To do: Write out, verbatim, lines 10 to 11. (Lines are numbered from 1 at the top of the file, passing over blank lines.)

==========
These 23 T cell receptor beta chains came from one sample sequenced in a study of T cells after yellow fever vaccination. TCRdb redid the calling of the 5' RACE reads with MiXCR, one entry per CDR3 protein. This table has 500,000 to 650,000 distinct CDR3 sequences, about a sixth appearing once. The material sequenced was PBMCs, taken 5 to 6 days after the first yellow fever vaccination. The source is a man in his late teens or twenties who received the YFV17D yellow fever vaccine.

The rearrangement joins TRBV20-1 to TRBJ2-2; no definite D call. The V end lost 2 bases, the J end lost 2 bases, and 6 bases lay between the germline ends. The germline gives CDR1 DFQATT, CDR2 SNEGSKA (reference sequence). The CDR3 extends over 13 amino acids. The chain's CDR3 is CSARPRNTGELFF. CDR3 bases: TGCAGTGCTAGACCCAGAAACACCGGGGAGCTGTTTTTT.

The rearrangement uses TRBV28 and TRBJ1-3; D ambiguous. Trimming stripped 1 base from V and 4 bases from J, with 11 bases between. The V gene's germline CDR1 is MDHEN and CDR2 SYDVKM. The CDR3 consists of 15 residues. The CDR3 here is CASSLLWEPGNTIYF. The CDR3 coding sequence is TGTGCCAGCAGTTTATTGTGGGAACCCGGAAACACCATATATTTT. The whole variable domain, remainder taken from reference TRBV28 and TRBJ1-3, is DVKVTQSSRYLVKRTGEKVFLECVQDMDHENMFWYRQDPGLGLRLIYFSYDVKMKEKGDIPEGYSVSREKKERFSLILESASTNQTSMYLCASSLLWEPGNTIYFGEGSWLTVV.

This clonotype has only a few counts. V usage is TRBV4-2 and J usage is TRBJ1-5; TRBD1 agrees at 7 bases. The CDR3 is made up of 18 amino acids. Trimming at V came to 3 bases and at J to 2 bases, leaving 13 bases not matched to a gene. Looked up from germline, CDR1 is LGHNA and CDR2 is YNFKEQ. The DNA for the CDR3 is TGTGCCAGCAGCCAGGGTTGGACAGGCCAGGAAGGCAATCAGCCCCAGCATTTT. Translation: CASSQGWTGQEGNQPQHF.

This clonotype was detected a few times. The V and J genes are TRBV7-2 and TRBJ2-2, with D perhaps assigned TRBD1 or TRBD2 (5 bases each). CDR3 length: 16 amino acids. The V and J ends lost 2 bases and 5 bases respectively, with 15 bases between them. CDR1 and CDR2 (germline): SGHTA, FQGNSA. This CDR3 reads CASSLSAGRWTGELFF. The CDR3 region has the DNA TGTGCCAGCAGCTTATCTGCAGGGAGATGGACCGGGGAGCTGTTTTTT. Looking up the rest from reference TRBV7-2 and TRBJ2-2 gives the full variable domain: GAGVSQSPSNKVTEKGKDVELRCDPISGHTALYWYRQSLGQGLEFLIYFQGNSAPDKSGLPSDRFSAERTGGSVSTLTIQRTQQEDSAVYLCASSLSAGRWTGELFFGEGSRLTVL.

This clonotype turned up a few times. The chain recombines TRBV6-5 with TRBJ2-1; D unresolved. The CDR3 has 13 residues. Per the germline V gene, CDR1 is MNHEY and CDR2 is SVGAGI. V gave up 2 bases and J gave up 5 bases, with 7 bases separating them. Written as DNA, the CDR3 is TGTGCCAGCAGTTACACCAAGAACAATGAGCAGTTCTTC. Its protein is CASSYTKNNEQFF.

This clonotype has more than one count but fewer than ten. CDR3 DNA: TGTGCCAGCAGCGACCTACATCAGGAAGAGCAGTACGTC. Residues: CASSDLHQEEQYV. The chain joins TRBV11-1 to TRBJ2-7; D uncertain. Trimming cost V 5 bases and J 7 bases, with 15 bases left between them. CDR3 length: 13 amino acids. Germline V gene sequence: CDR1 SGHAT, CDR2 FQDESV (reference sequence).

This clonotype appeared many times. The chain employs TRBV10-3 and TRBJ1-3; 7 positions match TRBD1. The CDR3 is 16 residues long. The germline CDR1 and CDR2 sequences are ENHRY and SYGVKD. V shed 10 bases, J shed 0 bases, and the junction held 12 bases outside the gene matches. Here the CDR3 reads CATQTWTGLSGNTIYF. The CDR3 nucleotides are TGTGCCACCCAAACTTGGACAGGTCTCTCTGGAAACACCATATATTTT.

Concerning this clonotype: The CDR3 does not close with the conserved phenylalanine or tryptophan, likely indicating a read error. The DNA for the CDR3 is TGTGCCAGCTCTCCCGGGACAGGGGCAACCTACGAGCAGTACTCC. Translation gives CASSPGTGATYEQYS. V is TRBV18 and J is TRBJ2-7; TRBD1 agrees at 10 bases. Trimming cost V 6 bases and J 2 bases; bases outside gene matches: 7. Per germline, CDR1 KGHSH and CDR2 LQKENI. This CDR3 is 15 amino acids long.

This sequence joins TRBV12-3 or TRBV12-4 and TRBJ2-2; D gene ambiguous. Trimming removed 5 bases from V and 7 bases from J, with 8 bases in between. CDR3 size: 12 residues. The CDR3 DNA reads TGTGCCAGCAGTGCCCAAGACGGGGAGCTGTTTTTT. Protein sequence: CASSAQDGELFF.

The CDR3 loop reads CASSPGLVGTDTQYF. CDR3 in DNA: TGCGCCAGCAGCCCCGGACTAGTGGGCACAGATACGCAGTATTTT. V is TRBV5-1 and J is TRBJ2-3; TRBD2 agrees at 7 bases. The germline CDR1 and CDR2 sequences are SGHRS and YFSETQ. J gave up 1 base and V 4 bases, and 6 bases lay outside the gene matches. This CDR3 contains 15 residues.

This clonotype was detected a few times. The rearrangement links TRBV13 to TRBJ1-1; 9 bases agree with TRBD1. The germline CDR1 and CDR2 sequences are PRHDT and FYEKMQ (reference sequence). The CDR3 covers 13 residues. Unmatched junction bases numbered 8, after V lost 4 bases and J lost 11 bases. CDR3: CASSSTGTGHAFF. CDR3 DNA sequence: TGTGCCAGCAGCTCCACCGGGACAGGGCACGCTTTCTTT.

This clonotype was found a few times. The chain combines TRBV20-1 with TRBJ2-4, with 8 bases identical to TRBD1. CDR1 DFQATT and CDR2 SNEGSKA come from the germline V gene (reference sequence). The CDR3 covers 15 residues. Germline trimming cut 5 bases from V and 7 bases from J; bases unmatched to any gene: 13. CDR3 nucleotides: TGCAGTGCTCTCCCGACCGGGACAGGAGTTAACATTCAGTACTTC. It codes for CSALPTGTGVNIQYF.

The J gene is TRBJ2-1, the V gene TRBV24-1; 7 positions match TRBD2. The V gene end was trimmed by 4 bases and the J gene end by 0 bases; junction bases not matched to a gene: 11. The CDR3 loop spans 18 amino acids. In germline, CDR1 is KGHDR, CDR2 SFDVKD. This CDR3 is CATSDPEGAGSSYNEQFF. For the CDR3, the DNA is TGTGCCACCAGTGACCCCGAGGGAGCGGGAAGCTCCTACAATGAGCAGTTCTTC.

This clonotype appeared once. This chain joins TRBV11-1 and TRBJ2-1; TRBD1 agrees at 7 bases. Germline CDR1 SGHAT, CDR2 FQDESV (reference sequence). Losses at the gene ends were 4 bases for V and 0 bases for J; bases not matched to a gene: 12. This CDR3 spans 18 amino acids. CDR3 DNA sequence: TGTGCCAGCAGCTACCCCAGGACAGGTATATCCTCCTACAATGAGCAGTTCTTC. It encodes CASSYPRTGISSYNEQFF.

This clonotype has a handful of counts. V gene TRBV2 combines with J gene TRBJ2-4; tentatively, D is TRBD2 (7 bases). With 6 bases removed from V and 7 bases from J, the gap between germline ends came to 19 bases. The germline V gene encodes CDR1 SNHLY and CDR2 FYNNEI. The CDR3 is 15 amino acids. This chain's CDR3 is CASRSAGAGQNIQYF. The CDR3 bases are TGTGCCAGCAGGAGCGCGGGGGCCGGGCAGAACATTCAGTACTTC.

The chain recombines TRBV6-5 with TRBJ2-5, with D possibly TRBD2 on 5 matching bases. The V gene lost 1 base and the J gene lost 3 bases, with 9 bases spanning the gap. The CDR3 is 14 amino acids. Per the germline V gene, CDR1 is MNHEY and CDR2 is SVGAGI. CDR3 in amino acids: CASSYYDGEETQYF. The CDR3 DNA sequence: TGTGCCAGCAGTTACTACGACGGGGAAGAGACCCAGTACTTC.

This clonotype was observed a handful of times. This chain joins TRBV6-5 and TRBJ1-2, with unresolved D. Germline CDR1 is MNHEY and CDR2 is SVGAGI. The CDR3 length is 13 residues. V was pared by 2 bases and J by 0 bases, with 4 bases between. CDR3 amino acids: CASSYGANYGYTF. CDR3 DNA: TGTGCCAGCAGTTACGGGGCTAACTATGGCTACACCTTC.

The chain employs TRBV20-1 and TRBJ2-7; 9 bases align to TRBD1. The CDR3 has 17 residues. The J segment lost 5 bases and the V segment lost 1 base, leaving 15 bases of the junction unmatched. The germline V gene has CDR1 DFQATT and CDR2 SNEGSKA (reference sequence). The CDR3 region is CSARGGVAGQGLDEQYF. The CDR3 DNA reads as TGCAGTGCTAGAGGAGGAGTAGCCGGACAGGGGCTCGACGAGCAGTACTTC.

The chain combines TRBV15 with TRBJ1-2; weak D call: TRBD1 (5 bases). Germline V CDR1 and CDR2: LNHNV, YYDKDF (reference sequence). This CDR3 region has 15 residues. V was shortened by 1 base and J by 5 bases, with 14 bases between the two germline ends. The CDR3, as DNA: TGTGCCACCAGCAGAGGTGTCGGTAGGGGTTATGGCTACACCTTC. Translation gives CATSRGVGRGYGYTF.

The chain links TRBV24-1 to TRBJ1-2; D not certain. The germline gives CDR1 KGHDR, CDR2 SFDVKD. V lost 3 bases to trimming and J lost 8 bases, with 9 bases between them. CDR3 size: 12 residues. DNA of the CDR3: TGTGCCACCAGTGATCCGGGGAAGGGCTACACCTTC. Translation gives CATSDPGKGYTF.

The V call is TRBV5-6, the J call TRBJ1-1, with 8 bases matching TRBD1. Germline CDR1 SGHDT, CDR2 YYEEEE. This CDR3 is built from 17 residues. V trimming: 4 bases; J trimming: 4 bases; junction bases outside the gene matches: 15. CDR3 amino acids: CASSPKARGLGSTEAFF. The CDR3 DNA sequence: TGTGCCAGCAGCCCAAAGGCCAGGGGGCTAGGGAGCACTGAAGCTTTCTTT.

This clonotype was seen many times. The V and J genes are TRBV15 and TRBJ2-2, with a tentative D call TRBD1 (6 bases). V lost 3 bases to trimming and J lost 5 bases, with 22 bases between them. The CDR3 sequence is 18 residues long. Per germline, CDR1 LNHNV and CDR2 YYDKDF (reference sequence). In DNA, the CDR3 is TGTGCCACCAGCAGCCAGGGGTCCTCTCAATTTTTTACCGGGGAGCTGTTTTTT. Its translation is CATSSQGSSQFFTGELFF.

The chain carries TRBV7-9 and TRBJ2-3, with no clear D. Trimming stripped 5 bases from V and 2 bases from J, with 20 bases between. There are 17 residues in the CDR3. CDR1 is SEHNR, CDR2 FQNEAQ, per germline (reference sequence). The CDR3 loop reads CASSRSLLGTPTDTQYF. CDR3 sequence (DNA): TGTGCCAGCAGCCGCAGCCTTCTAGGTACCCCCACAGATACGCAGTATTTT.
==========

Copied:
This sequence joins TRBV12-3 or TRBV12-4 and TRBJ2-2; D gene ambiguous. Trimming removed 5 bases from V and 7 bases from J, with 8 bases in between. CDR3 size: 12 residues. The CDR3 DNA reads TGTGCCAGCAGTGCCCAAGACGGGGAGCTGTTTTTT. Protein sequence: CASSAQDGELFF.

The CDR3 loop reads CASSPGLVGTDTQYF. CDR3 in DNA: TGCGCCAGCAGCCCCGGACTAGTGGGCACAGATACGCAGTATTTT. V is TRBV5-1 and J is TRBJ2-3; TRBD2 agrees at 7 bases. The germline CDR1 and CDR2 sequences are SGHRS and YFSETQ. J gave up 1 base and V 4 bases, and 6 bases lay outside the gene matches. This CDR3 contains 15 residues.